Your Dream Is Your Goal
By Monette Benoit
Copyright by Monette Benoit, All Rights Reserved.
Have you shared a thought, an opinion, and later discovered a seed has been planted? Seeds then grow. And one day, we hear something we said has changed a path.
NCRA’s 2005 Teachers Workshop held in McLean, Virginia, for court reporting teachers resulted in a seed; many hearts and “ears” were involved in this seeding.
My topic for the workshop October 15th, 2005 was “Dictionary Maintenance And What Teachers and Students Need To Know To Assist CART Consumers.”
I brought my ten-year-old nephew. Thomas attended the 2005 Texas annual convention, and he’s accompanied me on CART jobs where Tom has guarded my equipment. Thomas uses sign language and is comfortable with Deaf and hard-of-hearing individuals.
Thomas sat in the front of the room as I spoke – this shy child working to overcome stage-fright so severe he has problems each Sunday at the altar. He assisted Gayl Hardeman in her seminar by handling the PowerPoint presentation as her assistant. I watched from the back of the room.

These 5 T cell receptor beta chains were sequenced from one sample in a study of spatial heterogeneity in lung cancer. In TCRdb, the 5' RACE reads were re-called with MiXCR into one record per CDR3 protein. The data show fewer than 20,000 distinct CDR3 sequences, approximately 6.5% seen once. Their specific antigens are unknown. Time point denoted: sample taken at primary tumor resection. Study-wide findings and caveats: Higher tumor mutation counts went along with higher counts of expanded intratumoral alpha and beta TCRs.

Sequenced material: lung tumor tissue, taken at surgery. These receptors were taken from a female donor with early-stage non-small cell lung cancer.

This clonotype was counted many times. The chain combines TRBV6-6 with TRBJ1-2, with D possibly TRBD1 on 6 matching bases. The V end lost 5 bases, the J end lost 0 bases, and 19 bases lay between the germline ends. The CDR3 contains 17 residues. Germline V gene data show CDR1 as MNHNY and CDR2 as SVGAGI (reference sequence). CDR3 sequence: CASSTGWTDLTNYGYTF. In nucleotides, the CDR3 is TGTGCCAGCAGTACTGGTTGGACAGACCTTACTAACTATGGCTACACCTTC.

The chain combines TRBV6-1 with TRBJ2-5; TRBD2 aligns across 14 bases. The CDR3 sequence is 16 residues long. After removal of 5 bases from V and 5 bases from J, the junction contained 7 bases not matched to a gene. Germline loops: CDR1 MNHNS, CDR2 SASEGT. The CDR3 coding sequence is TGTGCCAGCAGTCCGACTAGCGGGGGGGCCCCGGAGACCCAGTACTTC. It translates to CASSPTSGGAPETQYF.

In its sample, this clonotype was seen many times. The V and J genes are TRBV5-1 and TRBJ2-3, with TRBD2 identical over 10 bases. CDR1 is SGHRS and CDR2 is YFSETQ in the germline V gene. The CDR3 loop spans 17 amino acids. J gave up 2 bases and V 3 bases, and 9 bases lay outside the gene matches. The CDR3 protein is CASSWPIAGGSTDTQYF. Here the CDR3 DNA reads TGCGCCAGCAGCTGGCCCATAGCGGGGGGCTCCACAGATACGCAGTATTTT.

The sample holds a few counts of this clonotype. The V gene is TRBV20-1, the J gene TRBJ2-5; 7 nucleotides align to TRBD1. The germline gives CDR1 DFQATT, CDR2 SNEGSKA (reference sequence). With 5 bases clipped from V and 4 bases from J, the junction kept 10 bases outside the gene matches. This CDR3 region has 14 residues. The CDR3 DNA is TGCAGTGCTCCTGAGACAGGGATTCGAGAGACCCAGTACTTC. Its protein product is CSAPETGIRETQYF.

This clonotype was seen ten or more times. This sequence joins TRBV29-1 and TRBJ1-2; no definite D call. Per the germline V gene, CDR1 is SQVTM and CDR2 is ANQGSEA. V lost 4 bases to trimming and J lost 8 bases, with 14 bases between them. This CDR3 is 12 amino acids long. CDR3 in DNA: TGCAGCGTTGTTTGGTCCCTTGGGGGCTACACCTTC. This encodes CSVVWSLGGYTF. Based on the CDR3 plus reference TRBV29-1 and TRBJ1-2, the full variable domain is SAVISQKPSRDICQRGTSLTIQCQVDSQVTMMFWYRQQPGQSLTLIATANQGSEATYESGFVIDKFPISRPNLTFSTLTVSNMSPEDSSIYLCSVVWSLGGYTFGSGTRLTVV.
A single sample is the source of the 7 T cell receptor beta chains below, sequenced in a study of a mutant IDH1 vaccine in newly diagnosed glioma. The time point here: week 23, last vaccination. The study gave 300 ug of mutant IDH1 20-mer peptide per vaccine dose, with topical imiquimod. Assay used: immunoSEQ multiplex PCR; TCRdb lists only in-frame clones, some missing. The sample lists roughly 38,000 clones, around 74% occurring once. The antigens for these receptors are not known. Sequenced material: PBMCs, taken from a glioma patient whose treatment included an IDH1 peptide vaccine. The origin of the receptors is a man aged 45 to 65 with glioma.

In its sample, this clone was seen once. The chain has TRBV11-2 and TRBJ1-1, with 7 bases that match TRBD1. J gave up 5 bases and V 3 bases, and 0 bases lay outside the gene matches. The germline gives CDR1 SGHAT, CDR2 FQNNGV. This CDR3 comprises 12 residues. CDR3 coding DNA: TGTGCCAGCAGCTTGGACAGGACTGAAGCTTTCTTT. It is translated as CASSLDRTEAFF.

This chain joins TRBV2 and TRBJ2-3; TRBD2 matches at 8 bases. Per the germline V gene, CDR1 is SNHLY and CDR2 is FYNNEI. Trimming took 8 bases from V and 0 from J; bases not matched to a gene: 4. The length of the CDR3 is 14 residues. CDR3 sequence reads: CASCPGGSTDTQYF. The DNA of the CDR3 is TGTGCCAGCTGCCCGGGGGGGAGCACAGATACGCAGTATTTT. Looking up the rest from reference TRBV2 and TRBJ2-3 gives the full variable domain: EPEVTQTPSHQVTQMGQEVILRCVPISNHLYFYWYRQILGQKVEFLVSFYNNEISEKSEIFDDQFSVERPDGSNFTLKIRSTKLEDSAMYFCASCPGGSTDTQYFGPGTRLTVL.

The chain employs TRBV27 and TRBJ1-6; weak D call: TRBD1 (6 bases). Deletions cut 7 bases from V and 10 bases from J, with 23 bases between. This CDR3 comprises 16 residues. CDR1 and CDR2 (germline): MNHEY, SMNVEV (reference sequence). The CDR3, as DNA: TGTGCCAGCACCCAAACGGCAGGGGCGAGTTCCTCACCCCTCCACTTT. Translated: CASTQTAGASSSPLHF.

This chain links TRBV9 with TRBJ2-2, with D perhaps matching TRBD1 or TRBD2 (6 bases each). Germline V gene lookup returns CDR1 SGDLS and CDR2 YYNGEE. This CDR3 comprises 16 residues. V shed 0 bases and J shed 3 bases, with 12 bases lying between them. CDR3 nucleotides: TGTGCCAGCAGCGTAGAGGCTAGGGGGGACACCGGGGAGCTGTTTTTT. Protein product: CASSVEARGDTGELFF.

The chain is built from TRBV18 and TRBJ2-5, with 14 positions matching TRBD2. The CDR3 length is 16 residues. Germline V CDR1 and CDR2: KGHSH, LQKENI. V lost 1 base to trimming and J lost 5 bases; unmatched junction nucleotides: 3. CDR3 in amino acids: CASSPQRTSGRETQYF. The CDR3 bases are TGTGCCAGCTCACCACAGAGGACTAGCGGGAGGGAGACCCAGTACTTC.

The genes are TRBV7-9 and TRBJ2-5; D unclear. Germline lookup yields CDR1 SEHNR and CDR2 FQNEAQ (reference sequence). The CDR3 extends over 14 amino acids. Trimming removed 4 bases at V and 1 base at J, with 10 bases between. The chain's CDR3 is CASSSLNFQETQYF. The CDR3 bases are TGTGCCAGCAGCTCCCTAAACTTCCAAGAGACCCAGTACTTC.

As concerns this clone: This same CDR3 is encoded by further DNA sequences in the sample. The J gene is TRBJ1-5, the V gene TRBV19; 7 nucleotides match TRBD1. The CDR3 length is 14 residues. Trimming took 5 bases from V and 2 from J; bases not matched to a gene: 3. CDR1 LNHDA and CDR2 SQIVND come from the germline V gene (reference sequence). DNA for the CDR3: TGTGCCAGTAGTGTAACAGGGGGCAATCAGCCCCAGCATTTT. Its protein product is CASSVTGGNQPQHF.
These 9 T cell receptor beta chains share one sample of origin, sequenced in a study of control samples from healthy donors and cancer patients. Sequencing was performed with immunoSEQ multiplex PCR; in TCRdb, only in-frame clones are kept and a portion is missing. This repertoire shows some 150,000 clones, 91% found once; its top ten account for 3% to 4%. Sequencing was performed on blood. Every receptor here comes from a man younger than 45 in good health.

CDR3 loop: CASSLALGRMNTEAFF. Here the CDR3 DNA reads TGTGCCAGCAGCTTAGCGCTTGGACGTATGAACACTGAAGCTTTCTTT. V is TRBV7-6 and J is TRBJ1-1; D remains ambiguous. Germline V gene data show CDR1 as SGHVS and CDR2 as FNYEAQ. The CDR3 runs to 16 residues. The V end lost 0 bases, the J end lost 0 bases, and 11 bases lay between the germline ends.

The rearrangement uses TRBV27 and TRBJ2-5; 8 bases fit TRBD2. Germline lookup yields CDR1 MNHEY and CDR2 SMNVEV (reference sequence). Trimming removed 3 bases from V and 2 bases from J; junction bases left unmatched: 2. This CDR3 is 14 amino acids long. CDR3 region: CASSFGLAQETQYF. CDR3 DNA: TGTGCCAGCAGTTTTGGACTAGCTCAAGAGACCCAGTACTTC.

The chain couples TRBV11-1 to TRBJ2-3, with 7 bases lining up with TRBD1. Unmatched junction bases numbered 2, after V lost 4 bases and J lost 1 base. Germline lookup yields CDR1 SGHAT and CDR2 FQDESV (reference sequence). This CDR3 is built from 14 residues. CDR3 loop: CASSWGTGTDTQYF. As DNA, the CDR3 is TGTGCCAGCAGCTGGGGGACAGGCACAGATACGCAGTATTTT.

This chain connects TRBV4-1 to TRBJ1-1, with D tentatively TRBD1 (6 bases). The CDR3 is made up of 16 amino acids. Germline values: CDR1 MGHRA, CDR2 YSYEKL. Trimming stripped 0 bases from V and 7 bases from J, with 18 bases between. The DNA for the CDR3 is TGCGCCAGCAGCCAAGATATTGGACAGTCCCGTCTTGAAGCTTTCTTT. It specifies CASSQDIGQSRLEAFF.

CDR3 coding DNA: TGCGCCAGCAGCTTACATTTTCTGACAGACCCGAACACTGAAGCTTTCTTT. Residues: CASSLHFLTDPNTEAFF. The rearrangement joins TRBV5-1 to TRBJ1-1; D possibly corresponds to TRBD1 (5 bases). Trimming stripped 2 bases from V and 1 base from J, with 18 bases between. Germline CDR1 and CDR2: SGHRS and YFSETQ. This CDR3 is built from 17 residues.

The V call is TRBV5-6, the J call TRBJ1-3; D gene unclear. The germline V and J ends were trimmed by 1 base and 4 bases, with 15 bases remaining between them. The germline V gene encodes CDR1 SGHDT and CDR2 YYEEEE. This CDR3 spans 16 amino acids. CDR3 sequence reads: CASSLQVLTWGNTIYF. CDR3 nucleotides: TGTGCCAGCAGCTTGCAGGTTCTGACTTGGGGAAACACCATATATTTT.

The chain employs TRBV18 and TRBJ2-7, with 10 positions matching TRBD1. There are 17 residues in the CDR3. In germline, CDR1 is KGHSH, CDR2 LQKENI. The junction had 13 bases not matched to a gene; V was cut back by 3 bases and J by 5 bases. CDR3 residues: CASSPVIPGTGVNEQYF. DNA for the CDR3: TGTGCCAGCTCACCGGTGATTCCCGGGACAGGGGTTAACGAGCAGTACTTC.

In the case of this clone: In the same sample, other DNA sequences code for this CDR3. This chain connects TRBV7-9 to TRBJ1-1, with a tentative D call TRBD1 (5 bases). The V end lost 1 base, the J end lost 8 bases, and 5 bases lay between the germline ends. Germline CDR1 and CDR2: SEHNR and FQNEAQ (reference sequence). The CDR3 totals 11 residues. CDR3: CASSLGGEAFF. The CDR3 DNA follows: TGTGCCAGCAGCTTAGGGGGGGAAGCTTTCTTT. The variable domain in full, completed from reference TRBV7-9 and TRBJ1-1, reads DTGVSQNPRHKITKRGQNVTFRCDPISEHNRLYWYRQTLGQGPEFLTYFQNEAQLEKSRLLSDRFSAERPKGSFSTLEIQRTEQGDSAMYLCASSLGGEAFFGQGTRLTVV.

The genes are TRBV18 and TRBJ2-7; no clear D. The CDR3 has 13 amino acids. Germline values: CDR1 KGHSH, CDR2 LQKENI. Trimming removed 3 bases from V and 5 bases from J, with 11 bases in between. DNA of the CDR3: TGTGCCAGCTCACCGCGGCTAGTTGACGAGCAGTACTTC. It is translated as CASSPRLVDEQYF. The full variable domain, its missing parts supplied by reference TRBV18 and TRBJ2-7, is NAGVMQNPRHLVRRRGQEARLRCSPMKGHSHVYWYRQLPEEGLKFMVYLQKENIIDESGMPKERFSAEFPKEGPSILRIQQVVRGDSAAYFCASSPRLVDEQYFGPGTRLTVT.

I discussed activism, one of four topics I also shared with the 2005 Iowa Court Reporters Association. Teachers are activists assisting students in reaching goals. As activists we draw attention, we focus, and we make noise.
An activist never relinquishes dedication, focused focus – in this instance, working on a dictionary, how to write words, how to focus on transcribing words, if in the dictionary – or not – transcribing, reading back that word, accurately. Activism is in classrooms, I believe, and the workplace as wordsmiths diligently labor to capture words, to record events, history.